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BURNED TO ASHES.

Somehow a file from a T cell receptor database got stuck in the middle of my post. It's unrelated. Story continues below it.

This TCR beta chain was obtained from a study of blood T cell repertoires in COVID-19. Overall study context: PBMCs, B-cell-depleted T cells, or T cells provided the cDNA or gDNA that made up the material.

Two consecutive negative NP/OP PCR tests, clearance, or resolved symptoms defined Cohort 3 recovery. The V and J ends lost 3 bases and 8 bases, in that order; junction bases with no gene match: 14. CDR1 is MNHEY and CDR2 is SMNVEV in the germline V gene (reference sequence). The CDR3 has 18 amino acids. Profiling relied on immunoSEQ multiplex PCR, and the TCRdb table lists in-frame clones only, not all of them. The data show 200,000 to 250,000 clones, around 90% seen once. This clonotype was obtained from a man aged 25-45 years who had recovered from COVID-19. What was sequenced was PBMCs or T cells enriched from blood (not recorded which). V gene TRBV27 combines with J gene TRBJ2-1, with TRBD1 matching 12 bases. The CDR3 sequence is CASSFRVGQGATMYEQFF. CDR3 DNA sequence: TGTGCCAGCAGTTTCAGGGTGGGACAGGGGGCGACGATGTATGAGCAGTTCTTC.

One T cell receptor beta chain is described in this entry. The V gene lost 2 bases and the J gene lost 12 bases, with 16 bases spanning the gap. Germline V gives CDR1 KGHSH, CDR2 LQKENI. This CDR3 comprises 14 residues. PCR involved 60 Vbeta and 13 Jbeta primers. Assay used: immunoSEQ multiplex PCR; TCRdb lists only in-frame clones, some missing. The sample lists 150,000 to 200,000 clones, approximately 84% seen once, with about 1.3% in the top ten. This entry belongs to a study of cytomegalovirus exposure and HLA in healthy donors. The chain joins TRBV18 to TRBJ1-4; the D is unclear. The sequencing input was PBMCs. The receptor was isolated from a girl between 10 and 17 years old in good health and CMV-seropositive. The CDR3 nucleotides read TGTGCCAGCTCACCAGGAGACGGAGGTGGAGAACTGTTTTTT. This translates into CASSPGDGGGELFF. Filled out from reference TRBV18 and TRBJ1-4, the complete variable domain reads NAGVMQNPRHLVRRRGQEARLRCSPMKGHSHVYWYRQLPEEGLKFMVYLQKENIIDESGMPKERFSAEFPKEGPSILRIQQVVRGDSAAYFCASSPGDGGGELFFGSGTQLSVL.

The Larkspur Inn Gone Up in Smoke. IT WILL BE REBUILT SOON. Loss Sixty Thousand Dollars, Partly Insured. EXPLOSIONS OF OIL RESERVOIRS. The Fire Spread Through the Sur rounding Underbrush— Nobody Hurt— Some Close Calls. A henp of smoldering ruins, in the midtt of which four gha:.t!y chimneys &Uud, are all that remain ol tne Larkspur Inn at tin pleasant 1 ttle suburb of Lark spur. In an hour and a half SGO,OOO went up in flame in sprta oi the efforts of trie employes and the assistance of the cit zens and t!>e San Rafael Fire Department. A defective flue from the kitchen caught fire at 11:30 o'clock yesterday morning aud be fore it was discovered t!ie blaze had se cured headway on the third floor and roof. No water supply adequate to the emer gency was available. A large reiervoir is bniiton the hill behind the hot'l site, but the pumps could not bring the water in favt enough. Buckets and hand pumps were pressed into service from the neigh boring cottages and the volunteers held the flames in cbeck long enough to save most of their property. About thirty people were stipping at tbe inn and when tbe fire broke out a number of ladies and children were greatly frightened, as the men were for the nuisit rait in San Francisco. For tunately the wind was from the east and as the fire :-t irted in the western end of the building it made slower progress than might have been expected from the char acter of the structure, which was of frame with a shingle roof. The most dangerous feature of the fire was tte fact thai coa! oil pines ran to all parts of the hotel and storage tanks were placed on each floor. A number of explosions ot the coal oil oc curred while tbe building was burning, and Michael Maguire, the porter of t'le inn, narrowly escaped b*ing seriously in jured while bravely fighting the fire and rescuing the property of the guests. Al though 200 feet of hose was k»pt on hand, it was impossible to get it out in time to do any effective work. Sheriff Harrison took command of the volunteer firemen, and did much to re assure the fright-ned women and children. The Larkspur Inn was built three v?ars ago by the American Land and Tru-t Company of 9 Beale street, and President Wright wa» in t:iied ot tlie losa. Bot 1 Mr. Wright and the lessee, K. M. Briare, were absent in this ctv dKiring tiie fire, and ar rived only to fid a heap of smoking em bers aud twi'tnd iron rods where their property stood when they came to th« city. The insurance on the building and fur niturn was placed as follows: Springfield Fire Insurance Company, $1500: Prussian National, (3000; Union, 52500; Fire in surance . f Pennsylvania, S-500; Palatine, $4500; British America, £l. r >00; American of New York, £1500, and the Western of Torontj, 51500. .Several other companies hold risks amounting to 830,000. The Joss i* SfiO.OOO to the company, and personal effects of Mr. Wright and Mr. Briare to the value of aDout $1500 each were de stroyed. Several employes lost all their clothine. Enterprising hotel-keepers from Mill Valley, S;wi Rafael and other neigh boring towns were promptly on the pruuud and tbe guest* found accommodations easily. The iiotel waß built at the foot of a steep and wooded hill, and some of ihe under brush caught fiie, leaving a blackened track nearly to the top of the slope. Ll foi ts were at once directed toward stamp ing out tbe fire in the brush, and it whs brought under control. Several camping parties located near the burning building were nearly broken up by the spread of tbe flames. No one was injured. The owners of ibe rescued property, which was scattered over the surrounding grouud*. were en deavoring to identify their belongings as darkness settled. A guard was placed to prevent thieves from taking advantage of niehiiall to plunder. President Wright stated that the inn will be rebuilt on the same plan by January 1, and will be thrown open uextsprine. Amone tne guests were: W. Wright and family, John Mr-Gee and family T. Sullivan and family, H. Stilwell and fami ly, Mr. Kahu and family, Mrs. Reese and family, Mr. a:*d Mrs. Anderson, and the Misses lilesheim, Galley, Crueli and Gib ers. F. i>. Keade, the clerk of the hole), narrowly escaped being caught by a fall ing wall. The San Rifael volunteer fire men came over uu a special train, but could do nothing toward saving tbe struc ture on account of lack of water. THE FEMALE FIREBUG. Mrs. Annie Crapo's Husband Charges tier With Being Insane. The question as to whether Mrs. Annie Crapo is insane or not will be decided by the Insanity Commissioners to-day. Sfce was arrested on Wednesday by Fire Alar snal Towe and Sergeant Bennett on the charge of twice setuug fire to her house, 810 Tennessee street, iasi Monday morn ing as detailed in yesterday's Call. Yesterday u.oimug her bu«baud, iler- Bert CraDO, swore out a complaint chare ing her Witti insanity, and she was renvjed fretn the City Prison to the Receiving Hos pital. If the Insanity Commissioners should decide that she is not insane she wilt be hooked on the charge of arson by the Fire Marshal, but if the decision is that she is iusaue tnat will dispose of the arson cliaree and she will be sent to an insane asylum. DEATH STEPS IN. Joseph Hawkins' Name Stricken From Judge Conlan's Calendar. Wlieu tue case of Joseph Hawkins, cuarped with assault with a deadly weapon, was called iv Judge Conlan's court yesterday, Assistant Prosecuting Attorney Tobin rose and asked that the case be stricken from ihe calendar. "On what ground." said ihe Judge. "Jhs body was (oimd in the bay yesterday," was the reply. "I: l« so oulered," said the Judge. Hawkins was a s.i'.ooo- keener at Fourth and Braunan streets. On Sunday afternoon a mau named James Hunt sot noisy while drinking at the bar and Hawkins went 10 put '''"' out. Hunt resisted and Haw Kins hit him over lUe In ad Wltu a club. He was arrested and re leased ou bunds. The ease was called ou Tuesday moraine and ' was coutinued till yesterday. Ou Wednesday j af ernoou Ills Dody was found tl.iatinc id the : bay. Tiie charge may not have had anything i to do with his death, but it is peculiar. A SISTER'S TESTIMONY. Miss Maggie Loeber Tells of a Visit to Dr. Dale. Tbe trial of Ilertha Dale, charged with mur- | dor in having caused the ueatti nt Mrs. Emma . Jliuz several months ago by means of a crlm- ! lnal operation, was resumed In Judge Belcher's | court yesterday, and Ijis. liosenstirn. Perry. O'Brien aud O'Connell were examined as ex perts regarding the nature of the Injuries which caused me death of Mrs. lUdz. Miss Maggie Loeber. the sister ol deceased, was then called, aud gave some strong evldeuce THE REMAINS OF THE LARKSPUR INN. against Doctress Dale. She did not hesitate tn « yine iliat she accompanied her sister to the doctress and that she Knew what war to be done. Id fact, she was a wliues* ot what tran spired, i'rior to the vl»it to Doctress Dale Mrs. Loebar, the mothei o! the girls, had secured some pills from another doctor for her man ied daughter. The prealer part of Ml«s Loeber's testimony was "similar to that piven lv the l'ollce Court. The case toes on to-day. INSURANCE MEN. Clerks Listen to the Logic of Their Elders. Underwriters Meet and Talk Over the Requirements Neces sary to Success. The Fire Underwriters' Association of the Pacific Coast tendered the Fire Clerks' Insur ance Association a reception at their rooms on California street last evening. KollaV. Watt, president of the Underwriters' Association, de livered the address of welcome. E. N. Sewell responded for the clerks. "How to Become an Underwriter" was the subject of Edward Brown's address. Mr. Brown said that to become a successful under writer -quired a great amount of knowled go. The subject of insurance Is a deep one and a life study. The lime Is not far distant," re marked the speaker, "'when we will (have schools and colleges-preparing young men to enter the profession of insurance, for I firmly believe tbat an underwriter Is a professional man. His vocation demands as much prepara tory mental training as any of tbe other recog nized professions." Mr. Brown thought that Id fitting oneself for an underwriter he should acquaint himself with chemistry, so that lie may understand the conditions under which a fire may Ignite. He should thoroughly familiarize himself with all kinds of machinery so that he may be aware of 'he risks and hazards in insui ing tins kind of property. He should also cultivate his judg ment. This Is the most Important thing of them all. John O. Thomas of the Clerics' Association discoursed upon the subject of "Courtesy An ong Insurance Man." He thought It was the duty of men to be courteous. "There were times when It requited great patience to hold one's temper, especially when the small boy showed up for calendars about New Year's time," said Mr. Thomas; "but it does not pay to lo«e control of yourself over suc<i seemingly trifling matters." Beruaid laymonvllle of the Underwriters' Association took us the subject of his paper '•Insurance Literature." He -aid it was abso lutely necessary that an Insurance man Miould keep posted in his line <>[ work, aud he recom mended the caieful study ot the best journals on the subject. Additional lemarks were made by Messrs Itictiards, Durbiow, Ward, Scott, Dngan Boaidman, ('liristenseu. Duttou and oilier*. Itefreshments were served at the conclusion of tne literal y exercises. HE MUST SHOW CAUSE. An Action Against Receiver Sheehan of the People's Bank. In tbe suit of K. H. Knight against the Peo ple's Home Savings Hank an order to show cause was issued by Judge Hebbaid yesterday against Receiver John 1-. Siieehan, which Is leturnable next Thursday in Department 4of the Superior Court. Id Ins application for an order Plain tiff Knight says that since the bank failed the quarters oil Market street have been maintained end $550 a inontli paid therefore. The premises were also filled up at an expense to the bank of $42,000. This money was invested In eteel vaults aud other furnishings. Since the failure the plaintiff says It has been wholly unneces sary to keep up such an expensive establish ment simply for office purposes, and he further thinks mat the best thing to do is to pell th« vaults and other paraphernalia and allow tue proceeds to go toward refunding to the de positors what Is due them. He also insists upon the bank movine to more convenient and economical quarters. Uu<ler the order Kecelver Sheenau will have to show cause why these things should not be don.-. N THE MORNING CALL, SAN FRANCIHCO, FRIDAY, SEPTEMBER 7, 1894. WHO CHANGED IT? A Question Now Puzzling Deputy Herzer. SOME ONE ALTERED A PAPER. Quite a Sensation in the City Assessor's Office. IT MAY BE A WORK OF SPITE. An Assessment Raised From $50 to $650— Threatened Passage at Arms Averted. The discovery that the records in the Assessor's office may be and are being altered and amended as a means of work ing out individual spites upon taxpayers has caused something of a sensation in that department of the city govern ment. That the records have been changed, in one instance, at least, in proved by an In vestigation which has been going on for some time and reached its conclusion yes terday. That the changes bare been made are admitted by Chief Deputy Herzer, but that there has been any purpose to wron? j the individual he will not assent to with i out further evidence. Guisseppi Onesti of tbe firm of G. Onesti & Co., commission merchants, 519 Front street, is equally certain that some clerk in the Assessor's office has a grudge against him tbat be has undertaken to satisfy in this petty and underhand fashion. lie does not undertake to state names, but nays be has no doubt it is a political griev ance and that it is not the first time he has been harassed in this manner, though not before from this Bource, The affair reached a climax yesterday afternoon In the private office of Chief Deputr Ilerz r, where for the second time the discussion over it nearly precipitated an assault at arm*. Mr- O:iesti had been assessed by Deputy Newmever on his personal property, val ued at $50, One?ti having made tlie return himself and Mgrjea and made oath io it in proper fashion. When he received a postal-card com manding him to i:nrae and pay bis taxes he was surprise.) to see that his assessment was upon SGSO. He sent one Walter Meade to look the in hit r up, and Meade has been in a peck of trouble ever since. He conld make no progiess whatever in securing a reduction or an explnnaton, although he has been to the office repeat'dly for the purpose. Newmeyer told him in so many words that the assessment was £GSO, and on tbat he would have ti pay, and that was all about it. Meade demanded that the original as sessment papers be shown him, and de. manded it so insistently that, although it was something of a job to die them out of the mas?, it was done, and they were pre sented with an air of triumph, G. Ones tig Dame appearing under an apparently self-returned assessment of $650. Then Me;fde declared that Onesti had never sinned the paper, and when New meyer inquired ir be dared to intimate that the paper had been forced Meade simply reiterated that be knew Onesti bad never signed it. Thereupon Newrneyer ordered him out of the office, and Meade invited him to come out with him and settle the matter be tween themselves in the magnificent court of the City Hall, so eminently fitted for such eenti-privnte » flairs. ' Hut Newmeyer refused to fro, and Meade retired and reported *uch poor progress as he had made t) Mr. Onesti. Mr. Onesti encouraged him in his post, tion — that he had never signed any $650 assessment paper, but said that be had properly signed a paper in lead pencil. Meaae again returned to the City Hall and asked 1 1 see the paper, examined th« sig nature, and found it very like Onesti's. • In studying the wilting he discovered that th« figures, "$350" for furniture, etc., aid "£100" for piano bad first been writ ten in lead pencil and traced over in ink in a hand clearly not Mr. Onesti's. He called Mr. Newraejer's attention to tin . and offered to get a magnifying glass and expert if necessary to prove that there had been some juggling with tbe paper. But all his efforts availed nothing. He was told that the records were there and he could not cet back of them. Then (.);.t'*n himself put in an appear ance yesterday afternoon and secured what Mr. Meads had not— a bearing by Chief Deputy lierzer. The well-thumbed assessment return was brought out and Onesti was asked If that was his signature. He said that it was. Mr. Newmeyer demanded, with some heat, why he had denied it then. Otiesti, looking steadily at the $650 assessment written in ink in large figures, said that he had never denied bis own sig nature. *"Bnt it was denied by yonr representa tive," said Newineyer, with growing ex citement. "Hut he tierer did," said Meade, who was silting quietly by. "Never mind," said Herzer, "it UOnesti thai we Lavs 10 deal wiih now— not tnls man." "But you said this was not Ins signa ture, didn't you?" cried .Newmeyer. turn ing threateningly toward Mende. "Tei. 1 did," laid tbe Utter, blowing a cloud of smoke from a cigar. "It seems that I was mistaken." But the revival of hostilities between these two was checked by the breaking out of the suppressed wrath of Mr. Ooesti himself. "I did sign that paper," he said, "but those figures were net on it at the timp. 1 was personally assessed for $50. That paper rat?s me for $550 for furniture and 8100 for piano. The word ' Piano' is writ ten by the man who write ttie figures. I did not do it. for I have no piano. Some one In this office is putting up a job on me. 1 have tried for a couple of weeks t> h»ve it fixed quietly, but my agent gets no sat s lartion. Now I wait to know about it" Mr. Newmeyer, who took tie assess ment originally, now turned to th« charge of Mr. Onesti, and declared that tha idea of raining the figures could not be eoter tiined; nobody would do such a thin?, and the paper was just as it was gotten from him. This only angered Ooesti the more, and, with his hat off and perspiration beading his face he declared that it was not jo, and that he would go to ttie bottom ol the matter. Newmeyer demanded ti know why, if there was auv purpose to work him an in jury, the assessment on hid business bad net been raised— it being admitted that it was all right— and reiterated that this, too, was just as he ha«l given it. "Go and get the field book," said Mr. Better. Newmeyer was gone some fiy« minutes. Be returned with tiie "field book" open at Onesti's name and said: "It is true— some one has altered those figures The assessment here is for $80l" A careful and cooler t'xaicmi.t'ou oi tne assessment papers followed. It was easily seen that the figures had been traced over h-ad-pencil. marks, and the artist, bad lelt the evidence, several lines above of an in tention ti writ j "$50," as ttie dim remains of a "5" was still tiier*. Deputy Ileiz?r did not undertake to ex plain, except to saytunt he could not think t'lere wa« auy malice aud intent to wrong in the matter. Onesti puiuted out that it could not be charged to a n>f»re error or a slip of the pen, as tbe Ss.vi and the writing in of the "piano," the $100, and the adding of these together at the foot uf the column made it clear that there was intent. Mr. HerzT said he would make the proper application to the Supervisors to have the assessment reduced. "i would lik« to know who my friend is, though," said O-iesti, as he bowed himself not. "Not that I would do him any harm, but jus! to louk at him and pass the time of day." Mr. llerzer says it will be almost impos sible to discover who did the thing, as a great number of extra clerks have been encased in the work of making up the as sestineut, all of whom departed with the finish of it. There is nothing to be done but have the error adjusted. CLUBS DISCUSSED. Women Writers on Men's Prerogatives. Poems Are Read and Songs Are Sung-Electlon of Offi cers. The Woman's Press Association devoted yesterday morning strictly to business. The most important matter before the meeting was the election of officers. In the selection of their officers tbe women proved themselves able politicians. A printed slate had been prepared by the leaders, and the patronage was so dis tributed among the different factions that not a dissenting voice was heard. Prior to the balloting for officers resolu tions were offered thanking the press for the generous space allotted to the proceed ings of the convention. The following officers were elected : President— Mrs. Ada C. Van Pelt. Vice-presidents— Mrs. Sarah B. Cooper, Mrs. Nellie Blessing iiyster, Mrs. Minna V. Gaden, Mrs. Frances Fuller Victor. Corresponding secretary— Mrs. Lillian Plun keit Ferguson. Recording secretary — Mrs. Alice Carey Waterman. Assistant recording secretary— Miss Alma Piiscilla Alden. Treasurer— Mrs. Florence Percy Matheson. Auditor— Mrs. Emeline North. Librarian— Mrs. Ella If. Sexton. Additional members— Mr*. Charlotte Perkins Stetson, Mrs. Mary i-ynds Craig, Miss Ina Donna Coolbrith. The afternoon session was given up to the reading of papers and discussion of the general subject, "The Ideal Club and Club Ethics." The first paper was read by Mrs. George T. Godeu. In her paper Mrs. Goden dealt with women's clubs only. She said that she was not qualified to speak of men's club", as she had not bad the opportunity of observing their inside workings. "For some reason or other men hesitate very much nowaday", to talk upon the inside affairs of their dubs" remarked Mr*. Goden. She treated of the functions of a woman's < lub, stating what should be the objects of a club and the dunes of its mem ber*. Tne participants In the general discus sion were Mrs. S. B. Cooper, Mrs. C. P. Stetson, Mrs. R. S. Bollard, Mrs. M. F. Mc- Itoberts, Mrs. N. B. Ey»t«r, Mr*. L. Y. Pinney. Mrs. Cooper gave some of the advantages derived from club life. "A well-ordered club," remarked Mrs. Cooper, "is sure to develop executive ability and confidence in one's self. It will keep its members posted on the social questions ot the day. A properly conducted club will develop both heart and brain." Mrs. Stetson took as her subject, "The Benefit of Club Life to Both Sexes." She said what was eood for one sex was good for tbe other. If clubs were good for men they were equally as helpful to women. She argued that ladies' societies were use ful if conducted in the right manner. Mrs. Bollard set forth the objects of a club, among which were the promotion of goodtellowship, acquaintance of all Its members with each other and trie general welfare of all concerned. Mrs. Pinney drew a beautiful allegori cal picture of the ideal club of the society woman, the busy housewife, the scholarly ladr, and at the close said: "My ideal club is one winch gives rest and peace to the soul." Mrs. Eyster thought the ideal club had its existence in the perfection of the real. There should, above all, exist good good fellowship in a club. It was a very im portant factor in club life. At the close of the general discussion a poem written by MissGeraldine Myrick of Oakland was read by Mrs. Mcßoberts. Following the recital of the poem Miss Inn* Fitch sang a song. Miss Marion Powell recited "Pauline Paulkina." by Bailey. In the recital ot this difficult piece Miss Powell showed plainly that she is the fortunate possessor oi a remarkable dramatic ability. The exercises of the afternoon were completed by reading of a well-written paper woich was read by tne author, Mis* Lydia Bell. "The Universal Language" was the topic of her naper. Mis* Bell made beauty the pervading language which speaks to the world. The convention was brought to a close last evening by au entertainment and reception at Golden Gate Hall. Tne affair had been ar ranged to take i lie form of an evening with familiar characters in literature, and Uie parti cipants for tn>- most part appeared in costume. The programme was quite lengthy ana was keenly enjoyed by the large audience present. At Its conclusion an Informal reception was held, during winch the country delegates were introduced to the association members residing In tnls city. Took Rough on Rats. Adolf Larbarei, a liebiew porier, wbo lived at 1807 Ellis streel, commuted suicide yester day by swallowing rai poison. Larbarei rup tured a blood vessel in tUe brain some time ago aud was cousiaered aieutally unsound. He was 51 years old and leaves a widow and child. RUEF IS BEATEN. Martin Faction Wins the y Forty- Fourth. MOSES IS THE PRESIDENT. Bitter Struggle for Control Now Ended. OVER FOUR HUNDRED VOTES CAST j Stuff ers Stand in Line All Day, Waiting for the Growler and a Chance to Repeat. There was a ime hours' fight for the control of the Forty-fourth District Re publican Central Club at Weasel's Ball. Tlie contest began at 1 o'clock in the after noon and continued until 10 o'clock at night. It was between the tickets headed i by Moses and Ruef. The fight was an old feud. The club roll had been badly stuffed and contained 1200 and odd signatures. Four hundred and two votes were cast, 81 votes were challenged and refused, and there were seven other challenges offered before the would-be voters presented their ballots. The successful ticket was that of tbe Martin faction, made up as follows: President, Paul L. Moses; secretary, Gus Aicher; treasurer, L. A. Rba; vice presidents—First Precinct, Louis L ind wall: Second, Frank Gumper; Third, George Zocchi; Fourth, Gregory Valerro; Fifth, Louis Cooper; Sixth, F. Arata; Seventh, W. G. Shankey; Eighth, Dave Crowley; Ninth, Charles Heinz; Tenth, Andy Hynes; Eleventh, Louis Strohl; Twelfth, StevH Garibaldi; Thirteenth, William Warnke; Fi)urteentb, D. J. Koefe; Fifteentn, Patrick Connors; Six teenth, A. Guilbert; Seventeenth, Peter Johnson- The other ticket bora the following name*: President, A. Rnef; secretary, Martn Mr-Gowan; treasurer, Robert L. Clark; vice-presidents— Jos uh E Artl- Lues, M.1)., L. Pellegrini, William G'lbari, Frank Msirini, Feargus Hanson, Robert Browell, A. J. Patterson. J. H. Nelson, S. Nathan. .Sidney C. Jones, VV. C, Eiden muller, M.D., James Croall, Leon Dolhe- STUFFERS STAND BETWEEN THE VOTERS. Buy, R. W. Bowdick, R. J. Willis, Philip Reilly and William F. F.tzgerald. Of tue total number of ballots cast but ten were scratched. Out of 402 votes Moses received 240 «nd Ruef 162. The count was not completed until after mid night. Frank D. Worth acted as inspector, Victor D. E. Martini acted as challenger for Hurt, and Milo Ellich for the Martin faction, which supported Mcses for the presidency. John H. Nelson acted as clerk and challenger as well for Ruef. ami L >nis Cooper in tbe same capacity for Moses. The line of voters formed at 1 o'clock, and stretched from tba hall entrance a block sod a half along Powell street. It was filled with sfuffers. Many who acted in the Democratic ranks in toe pist were in the line, which continued to growdur imr the afternoon and evening. District bosses were present to encour age the stuffers in their work. Both fac tions were well represented by ou-of-di: trtet contingents. Ed Conroy came early in the afternoon and asked those who did n t belong in the district to leave the line. lie stated that it was the wish of Burns that the fac tions be left tn fight out the contest between themselves without interference by stuffers. The words did not have much effect. To keep the line from breaking beer «va» generously dispensed during the al'ernoon, and when a sign of wavering began to appear the district bosses would see that the growler made its appearance to keep up tbe courage of their henchmen. The police barricaded the sidewalk in front of the hall to keep outsiders from in terfering with the line. Frank McManus came over early in the day with a large following. Tim Sullivan. Mike Smith and the various factional leaders were on the scene. Voters were admitted to the hall one at a lime and had to answer as many questions as a census enumerator asks be fore being allowed to vote. There was a sauad of police present to keep order. Things went along smoothly until evening. Then the tougher element appeared and scraps were frequent, though none were serious, and the police contented themselves witb dispersing tbe combatants without arrests. It was easily apparent that Burns was with the Martin faction, whose ticket was headed by Moses. They even went so far on occasions as to speak of the regular ticket, which Moses beaded, as "our ticket." There were frequent efforts made on the line outside, each faction asking the police to remove tbe stuffers placed in line by the other. The polls were declared closed shortly after 10 o'clock, when the line was fully a block long. Those outside waited patiently. They refused to btlieve that they would not be allowed to vote, but when it dawned upon them that the polls had been finally closed, there was a howl started, and an attempt made to reach tbe polls by a side entrant?, which resulted in tbe breaking of the glass door. Tbe fight of the factions in the Forty fourth District goes to tbe time of the in ception of its organization. When it was decided to organize tbe various district clubs in the manner which finally pre vailed, A. Kuef was appoioted to organize the Forty-lourth District. Wbon this was announced a factional fight began, headed by Fred Jones, county coiumitteeman from tbe district. This state of affairs was reported to tbe County Committee, and it was decided to Ufce Ruef's name off And MISCELLANEOUS. FROM THE CRADLE TO BUDDING MANHOOD! /^V, WUST THOSE YOUNG MEN BUDDING INTO -I bright manhood will have a bag advantage iii! through our "Wool on the Free List" Sale. (S\ 600 SUITS \vJl r^ * n D° u b' e ~B reas t: e d Sack style, made and tai- \ \3° 1 lored in the very latest fashion, in strictly all- ly^ wool fabrics ; were $12.00 a week ago — sale price Sizes 12 to I 9 years (Long Pants). OPEN SATURDAY EVENINGS TILL 11. RAPHAEL'S (INCORPORATED), 9, 11, 13 1 15 Kearny Street. TWO ENTIRE BUILDINGS. substitute that of Henry Martin as organ izer. On the night of organization the liuef fact on engaged the hall and paid for it. When the other faclion appeared, Henry Martin showed his credentials as organ izer. There was a lively fight for conn 01. aud Flanders went tn tht> hall and ordered both factions out. Finally two men from each faction were chosen and two persons were allowed to enme in to vote. All this was protested against, and the result was the election ordered held yesterday and last night. The Martin faction supported Moses for the presidency of the club. REPUBLICAN RALLY. The Ratification Meeting to Be Held Saturday Week. A meeting of the executive council of Republican clubs was held at Judge M. Cooney's rooms, 103 Phelan building, last night to determine the date of the great Republican parade and ratification mee' ing. It was decided to hold the rally on Saturday, the loth, and Oad Fellows' Hall lias been engaged for that purpose. A number of tbe leading orators of the Re publican party will speak on that occasion. The following have been selected to be requested to speak: Governor H. H. Markuam, E. F. Loud, Samuel M. Shon ndge, W. S. Barnes, C. W. Kvle, A. G. Booth, Judge M. Coouey, E. Laude, Grove L. Jolinson, L. Bergerot, E. F. Bert and J. Campbell. It is estimated that the pa rade will be one of the finest affairs of the kind ever held in ttiis city. All the clubs that will take part are requested to meet at 7:30 o'clock Saturday evening at the bead quarters, Phelan building, to march to Odd Fellows' Hall. POLITICAL NOTES. Popper Calls a Meeting of the Demo cratic Grievance Committee. Max Popper has called a meeting of the grievance committee of the general com mittee of the local Democracy for Satur day night to take up the questions at issue in three of the Assembly districts. The meeting will take place at headquarters in the Columbian building. The Traffic Association is urgine upon the Republicans the advisability of placing its nominee for Railroad Commis sioner, John O. Ear!, on the ticket. Quite a number of leading Rnoublicans favor Mr. Earl's nomination. Jabez Swan and George H. Sanderson are prominent can didates fur member of tne Board of Equal ization. The Democratic Statn Central Commit tee will meet this afternoon at 2 o'clock in tne Flood building for the purpose of or ganizing. F. 11. Gould of Stockton will probably be made the chairman and K. F. Troy is mentioned for secretary of the committee. Id speaking of tbe severance of relations with the general committee Max Ponper ■aid: "I navo read tbe article iv The Call this morDing. It in correct. I bare nothing lurther to add to what is said there. The statement is complete." The executive committee of the Central Club of tbe Forty-first Assembly District met at Golden Gate Hall. 1620 Pacific ave nue, last night and issued a call for a gen eral meeting of the club to be held Thurs day evening, tbe 13th inst., at the same place. As the membership of the club is 1640 an enthusiastic meeting is expected. Incendiary Fire at Blacks. Woodland, Sep . 6.— Au iuceudUry flre at Blacks tbis morning destroyed tbree buildings, Sandrock's blacksrnUb sbop, Frank's saloon aud residence and a vacant building. Us© total loss is f SOOO, covered by iusurauca to tne amount ot |2100. THE BURROS DIED. But the Men With Them Still Survive. Terrible Sufferings of Two Prospec tors—Deadly Water and Mil lions in Free Gold. A man cau stand more hardships than a burro. That is the conclusion that Henry Freeman and Jacob Gester bave reached, and their stoiy bearing on tbe subject indicates tbat tbe point is well taken. Freeman aud Gester are mining prospectors whose nabits are migratory. They arrived in tills city yesterday after a long aud winding scout (or precious metals in the mountains of Sau Bernardino and Inyo counties. Mr. Free man, when seeu yesterday in Iront of a Kearny street Lute!, voluuteeied Hie information that i tie had passed through an experience which in j suffering outdid anything that be could expect to iind in the infernal regions during twice the ■ length ot lime. "Gester and I bad been knocking around the i mountains and canyons for several weeks," | said Mr. Freeman. "We had lour burro«, two i 10 ride and two lo carry our packs of tools mid ; provisions. The burros are dead; Gesirr and ! I are alive, but mlebty shaky. We had poor I luck and struck noihing with color in n foi a long time. Finally we decided to strike out for a locality where few, if any, white men had ever gone before. We crossed the desert couutiy south of Death Valley about the middle ot July— l can't remember dates, because I didn't know Wednesday from Sunday. •'Well, then we beaded for tbe Funeral Mountains, east of tbe borax beds. There was I some game to be bad, and our supply ot pro j visions held out very well, but the further east we went the scarcer tbe water became; and what there was of it was rank poison. In one of the gulches of the Funeral range we found a running sDrine, with water as clear as crys tal. Gestf r and I drank with great gulps, and so did tbe burros. Tins was about two hours before suuset on a day that was hot as Bade*. Well, sir, five minutes after we drank mac water my partner and I and tbs burros began to suffer agonies worse thuu death. My inside* sc-ined to b; ou tire, and 1 felt as if nuine I lusiy fireman was dragging out my intestines I with a flre hook. It was nip and tuck between Gester and me and tbe burros as to which could squirm and kick aud make tbe most horrible noise. Before the sun set two of the animals were dead. Tbe other two partially recov ered. "After a couple of days' rest— having in the meantime discovered a scant quantity of dirt, but less poisonous water— we set to work again and very soon discovered some very rich gold-bearing quartz. It carried free gold, at least $300 to the ton, and we drove ■ takes on the claims. But we might as well have saved our selves the i rouble, because, so far as I am con cerned—and I know Gesler is of the same mind — 1 wouldn't co back to that accursed region for a million. No, sir! It's death, aeat every where. Poison in tie water, burning death in the sunlight, annihilation la the scorching winds. There is no water with winch to woik the ore or quench the thirst of man or beast. It would be next to an Impossibility to cart the ore to a place where life could be sustained fur any length of time. lam satisfied there are thousands of great fortunes in those hills and gulches, but it's my opinion they will remain there a long time." Mr. Freeman then gave a graphic account of the retreat toward civilization and habitable regions. For nearly two days aud ulghts lie and Gester and the two burros bad not one droD of water. The men were on the verge of madness, because the heat was intense. The mules tottered and gioaoed, and hung their tongues out of the corners of their mouths. When almost within light of a little mountain stream of pure water, not far from the Santa Fe Railroad, the burros lay down and died, almost in the same breath. But Freeman and Gester reached the railroad, flagged a freight train ana left the land of horrors with a pledge to each other oever to return. Freeman says be will seek a cooler climate and better water In South Africa. NEW BOOKS EVERY DAY. A Splendid Offer to "Call" Sub scribers. Our readers who have not tbe oppor tunity ot daily visiting libraries and book stores will find in "Tue Call's" book offer a rare chance of securing tbe very best works of fiction at a nominal cos:. We offer to our subscribers a choice of any book out of a list of 300 titles for the small sum of 10 cents each. This places a library at your command aad gives you greater advantages tban are enjoyed by newspaper readers generally. The books are all bandy sizes, beautiful, clear type, well printed and substantially put to gether, and cannot be purchased in the ordinary way for less than 25 and 50 cents. Iv order to obtain these books it is only necessary to cut out the coupon which we print on another page and inclose it with iv cents for each book desired, and you will receive the books by return mail. Out-of-town subscribers who send orders by mail are requested to make at least four selections Irom tbe latest list obtain able, in order that they may not be dis appointed in securing one of them. We pay ali postage. A Blaze in Chinatown. Tbe upDer part of me old buildine numbered 614 and 615 Jackson street was partially de stroyed by tire at 9:30 o'clock last night. The building is occupied by Cniuese shoe and cloth ing makers, who estimate their loss at £1000 Tbe nre was caused by the explosion or a coal oil lamp. • — •■ — • The illustrations Id Fart 27 of " Pic". turesque California" are fully up to the high standard of the preceding numbers. Don't fall to set this port folio. 3